Thursday, April 14, 2005

Anti-Military Bias at Columbia

From the New York Post, a story of prejudice against the military at Columbia University:
Columbia banned ROTC in 1969, a few months after the height of the famous campus demonstrations against the Vietnam war and all things military. Yet that knee-jerk anti-military attitude doesn’t apply to today’s Columbia students: Two years ago, a student referendum to bring ROTC back to campus passed with 65 percent of the vote.

The faculty is another matter. It took a year after the referendum before the faculty-dominated University Senate would even form a task force to study the issue. After a year of town halls, email exchanges and committee meetings, the committee is deadlocked, 5 to 5, over whether to change the existing policy. The full Senate is set to decide on May 6.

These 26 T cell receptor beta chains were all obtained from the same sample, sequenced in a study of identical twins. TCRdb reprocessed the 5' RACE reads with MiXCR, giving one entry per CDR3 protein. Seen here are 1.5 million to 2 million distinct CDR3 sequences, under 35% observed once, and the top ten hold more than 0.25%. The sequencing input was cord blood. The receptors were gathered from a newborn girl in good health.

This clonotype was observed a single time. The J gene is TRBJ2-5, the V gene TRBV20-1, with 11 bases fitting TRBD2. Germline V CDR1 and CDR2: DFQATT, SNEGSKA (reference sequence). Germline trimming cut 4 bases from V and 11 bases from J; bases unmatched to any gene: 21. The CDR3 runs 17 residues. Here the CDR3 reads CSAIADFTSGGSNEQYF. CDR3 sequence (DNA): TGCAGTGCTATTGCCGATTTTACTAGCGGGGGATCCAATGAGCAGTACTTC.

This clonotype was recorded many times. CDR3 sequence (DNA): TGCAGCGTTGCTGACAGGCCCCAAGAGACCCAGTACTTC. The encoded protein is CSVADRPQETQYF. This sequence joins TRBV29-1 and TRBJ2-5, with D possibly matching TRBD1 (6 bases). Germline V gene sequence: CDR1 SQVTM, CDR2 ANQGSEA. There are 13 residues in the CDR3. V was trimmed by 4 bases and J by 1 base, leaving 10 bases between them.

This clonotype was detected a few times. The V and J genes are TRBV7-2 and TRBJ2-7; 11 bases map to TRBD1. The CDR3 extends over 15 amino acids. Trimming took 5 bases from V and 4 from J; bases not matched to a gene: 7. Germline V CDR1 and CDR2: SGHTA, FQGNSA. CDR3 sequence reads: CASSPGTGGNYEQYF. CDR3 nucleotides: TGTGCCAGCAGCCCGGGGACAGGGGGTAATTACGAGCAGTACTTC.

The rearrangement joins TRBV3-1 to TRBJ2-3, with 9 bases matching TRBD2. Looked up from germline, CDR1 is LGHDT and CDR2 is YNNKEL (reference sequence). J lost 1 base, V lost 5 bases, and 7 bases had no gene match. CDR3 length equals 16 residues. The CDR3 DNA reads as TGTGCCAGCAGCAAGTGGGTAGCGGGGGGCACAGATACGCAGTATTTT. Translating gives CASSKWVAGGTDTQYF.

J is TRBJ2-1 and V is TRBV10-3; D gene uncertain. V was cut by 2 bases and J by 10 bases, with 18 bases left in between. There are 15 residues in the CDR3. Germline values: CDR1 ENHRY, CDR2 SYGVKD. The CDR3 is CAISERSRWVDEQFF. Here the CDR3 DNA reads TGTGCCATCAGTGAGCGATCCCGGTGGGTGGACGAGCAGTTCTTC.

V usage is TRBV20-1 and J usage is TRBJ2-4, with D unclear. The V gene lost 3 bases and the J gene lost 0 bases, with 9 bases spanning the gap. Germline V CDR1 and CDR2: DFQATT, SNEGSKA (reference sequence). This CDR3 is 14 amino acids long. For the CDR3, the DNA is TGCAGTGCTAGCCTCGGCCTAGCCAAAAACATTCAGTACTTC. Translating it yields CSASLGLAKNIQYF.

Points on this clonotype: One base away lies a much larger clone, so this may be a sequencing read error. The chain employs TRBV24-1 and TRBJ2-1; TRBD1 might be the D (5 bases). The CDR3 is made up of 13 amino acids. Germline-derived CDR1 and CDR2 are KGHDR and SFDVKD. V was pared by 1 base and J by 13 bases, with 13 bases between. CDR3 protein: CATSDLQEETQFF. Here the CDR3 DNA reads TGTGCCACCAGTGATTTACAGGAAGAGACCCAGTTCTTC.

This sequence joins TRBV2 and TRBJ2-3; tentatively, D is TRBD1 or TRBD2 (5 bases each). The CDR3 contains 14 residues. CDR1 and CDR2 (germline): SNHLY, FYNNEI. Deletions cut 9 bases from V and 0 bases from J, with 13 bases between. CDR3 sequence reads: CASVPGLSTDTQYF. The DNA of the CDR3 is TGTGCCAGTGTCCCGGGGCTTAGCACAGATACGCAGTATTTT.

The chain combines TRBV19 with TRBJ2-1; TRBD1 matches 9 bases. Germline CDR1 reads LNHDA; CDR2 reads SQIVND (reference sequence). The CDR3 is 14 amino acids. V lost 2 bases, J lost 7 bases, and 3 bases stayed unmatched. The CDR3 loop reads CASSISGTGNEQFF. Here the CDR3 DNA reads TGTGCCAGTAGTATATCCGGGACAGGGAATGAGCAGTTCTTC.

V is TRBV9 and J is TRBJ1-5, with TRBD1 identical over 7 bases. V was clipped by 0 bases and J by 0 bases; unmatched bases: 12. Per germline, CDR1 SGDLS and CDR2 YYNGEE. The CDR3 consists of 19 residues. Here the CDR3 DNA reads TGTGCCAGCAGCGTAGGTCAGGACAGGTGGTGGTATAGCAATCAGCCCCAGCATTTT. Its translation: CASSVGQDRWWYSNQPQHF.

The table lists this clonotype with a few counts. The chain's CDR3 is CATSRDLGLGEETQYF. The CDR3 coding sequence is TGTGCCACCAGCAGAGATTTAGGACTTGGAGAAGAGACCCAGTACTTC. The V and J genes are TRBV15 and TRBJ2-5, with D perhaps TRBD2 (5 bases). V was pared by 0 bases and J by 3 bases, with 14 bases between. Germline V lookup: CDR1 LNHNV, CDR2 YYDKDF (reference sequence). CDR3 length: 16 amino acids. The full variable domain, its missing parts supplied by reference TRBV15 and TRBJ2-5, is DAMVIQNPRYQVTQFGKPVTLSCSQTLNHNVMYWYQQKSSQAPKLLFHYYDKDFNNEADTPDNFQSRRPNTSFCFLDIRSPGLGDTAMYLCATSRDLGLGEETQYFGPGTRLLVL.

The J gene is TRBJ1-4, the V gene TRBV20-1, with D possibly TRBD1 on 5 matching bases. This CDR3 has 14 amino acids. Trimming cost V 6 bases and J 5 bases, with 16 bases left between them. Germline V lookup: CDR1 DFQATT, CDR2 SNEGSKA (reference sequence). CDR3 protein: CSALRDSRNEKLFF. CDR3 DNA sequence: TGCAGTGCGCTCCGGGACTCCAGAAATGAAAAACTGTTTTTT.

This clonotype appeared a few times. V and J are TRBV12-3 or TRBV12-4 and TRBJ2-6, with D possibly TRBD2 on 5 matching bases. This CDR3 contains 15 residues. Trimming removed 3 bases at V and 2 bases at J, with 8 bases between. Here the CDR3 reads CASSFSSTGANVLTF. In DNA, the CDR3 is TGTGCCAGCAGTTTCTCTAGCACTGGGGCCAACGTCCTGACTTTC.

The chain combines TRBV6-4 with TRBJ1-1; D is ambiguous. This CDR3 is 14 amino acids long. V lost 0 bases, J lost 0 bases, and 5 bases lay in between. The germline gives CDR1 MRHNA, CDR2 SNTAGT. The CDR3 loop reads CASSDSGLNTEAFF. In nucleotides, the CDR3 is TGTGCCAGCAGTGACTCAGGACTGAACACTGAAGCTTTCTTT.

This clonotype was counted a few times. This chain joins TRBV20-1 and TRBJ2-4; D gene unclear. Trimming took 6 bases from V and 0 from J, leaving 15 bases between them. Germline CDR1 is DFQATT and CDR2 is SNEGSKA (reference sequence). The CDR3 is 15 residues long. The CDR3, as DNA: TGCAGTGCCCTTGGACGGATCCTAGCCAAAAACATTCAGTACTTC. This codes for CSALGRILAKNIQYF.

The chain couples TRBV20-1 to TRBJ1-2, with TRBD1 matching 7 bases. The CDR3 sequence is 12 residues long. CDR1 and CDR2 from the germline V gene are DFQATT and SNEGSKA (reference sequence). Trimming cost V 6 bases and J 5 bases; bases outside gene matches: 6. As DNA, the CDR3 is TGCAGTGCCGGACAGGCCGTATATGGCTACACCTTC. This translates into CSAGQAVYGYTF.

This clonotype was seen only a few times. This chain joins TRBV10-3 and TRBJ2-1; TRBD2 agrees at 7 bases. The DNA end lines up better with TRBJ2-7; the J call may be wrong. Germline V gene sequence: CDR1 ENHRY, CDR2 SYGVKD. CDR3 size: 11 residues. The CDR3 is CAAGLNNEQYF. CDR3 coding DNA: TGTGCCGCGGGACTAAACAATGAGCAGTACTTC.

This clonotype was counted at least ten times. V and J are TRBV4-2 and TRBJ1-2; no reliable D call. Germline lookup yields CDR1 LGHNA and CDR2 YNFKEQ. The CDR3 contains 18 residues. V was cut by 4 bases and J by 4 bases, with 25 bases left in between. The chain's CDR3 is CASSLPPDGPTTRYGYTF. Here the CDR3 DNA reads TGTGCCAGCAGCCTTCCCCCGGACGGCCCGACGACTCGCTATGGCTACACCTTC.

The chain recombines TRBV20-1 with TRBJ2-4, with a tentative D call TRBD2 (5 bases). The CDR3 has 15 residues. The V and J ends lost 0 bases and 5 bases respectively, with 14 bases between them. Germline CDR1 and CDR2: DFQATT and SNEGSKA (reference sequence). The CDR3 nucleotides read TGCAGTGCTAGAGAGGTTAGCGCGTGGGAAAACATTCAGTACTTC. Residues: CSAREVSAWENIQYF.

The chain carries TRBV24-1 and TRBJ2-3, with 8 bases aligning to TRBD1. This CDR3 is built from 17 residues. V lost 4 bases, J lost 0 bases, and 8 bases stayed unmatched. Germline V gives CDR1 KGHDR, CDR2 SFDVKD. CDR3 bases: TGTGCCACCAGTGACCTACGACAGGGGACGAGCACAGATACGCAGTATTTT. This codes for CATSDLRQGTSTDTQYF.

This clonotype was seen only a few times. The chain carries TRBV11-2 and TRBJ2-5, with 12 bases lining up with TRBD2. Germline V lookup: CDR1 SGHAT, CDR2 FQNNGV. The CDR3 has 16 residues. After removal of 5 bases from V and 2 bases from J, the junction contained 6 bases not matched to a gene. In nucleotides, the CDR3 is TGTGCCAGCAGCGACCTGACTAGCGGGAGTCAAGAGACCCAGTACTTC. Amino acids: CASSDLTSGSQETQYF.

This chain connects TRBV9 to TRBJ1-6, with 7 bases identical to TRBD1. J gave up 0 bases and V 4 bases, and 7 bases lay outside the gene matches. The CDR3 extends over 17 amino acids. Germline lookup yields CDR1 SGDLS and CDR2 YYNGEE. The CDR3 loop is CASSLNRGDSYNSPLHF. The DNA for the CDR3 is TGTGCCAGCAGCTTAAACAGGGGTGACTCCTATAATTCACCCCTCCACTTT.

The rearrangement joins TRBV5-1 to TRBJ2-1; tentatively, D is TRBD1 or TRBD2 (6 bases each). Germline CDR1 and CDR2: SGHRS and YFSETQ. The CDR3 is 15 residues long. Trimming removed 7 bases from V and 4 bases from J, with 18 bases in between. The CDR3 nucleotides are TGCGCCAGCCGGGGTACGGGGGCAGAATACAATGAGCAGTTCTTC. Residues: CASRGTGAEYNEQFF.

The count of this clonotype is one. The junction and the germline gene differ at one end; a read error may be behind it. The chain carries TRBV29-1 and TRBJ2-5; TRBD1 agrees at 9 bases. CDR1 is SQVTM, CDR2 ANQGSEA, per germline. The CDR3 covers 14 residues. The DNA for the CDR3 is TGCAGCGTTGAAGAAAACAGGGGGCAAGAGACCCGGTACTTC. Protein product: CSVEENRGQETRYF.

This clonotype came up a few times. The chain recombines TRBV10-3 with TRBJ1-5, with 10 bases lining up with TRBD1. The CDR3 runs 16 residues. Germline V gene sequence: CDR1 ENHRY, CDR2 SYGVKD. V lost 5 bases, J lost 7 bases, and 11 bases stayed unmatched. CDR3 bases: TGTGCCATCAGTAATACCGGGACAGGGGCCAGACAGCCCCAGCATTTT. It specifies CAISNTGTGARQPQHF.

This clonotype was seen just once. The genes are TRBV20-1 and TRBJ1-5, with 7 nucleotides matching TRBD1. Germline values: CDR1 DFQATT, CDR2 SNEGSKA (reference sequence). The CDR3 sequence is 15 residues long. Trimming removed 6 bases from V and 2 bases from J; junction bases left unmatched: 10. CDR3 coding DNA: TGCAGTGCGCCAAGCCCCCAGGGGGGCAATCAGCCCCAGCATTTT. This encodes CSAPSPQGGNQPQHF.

That is the story around a lot of college campuses these days, isn’t it? A student body that is tolerant and politically moderate or conservative, while the faculty are living back in the 60s. Even on the University of Wisconsin campus in Madson an anti-war protest drew a rather anemic crowd.

And some administrators get the point. According to an Associated Press story, Madison activists were demanding that military recruiters be kicked off campus.
UW-Madison Chancellor John Wiley told reporters last week that students have the right to protest, but also have the right to join the military. He said he wouldn’t even consider getting rid of military recruiters.

“I would just as soon they not even bother bringing me [the petition],” he said.
Real bummer to be stuck back in the 60s, isn’t it?


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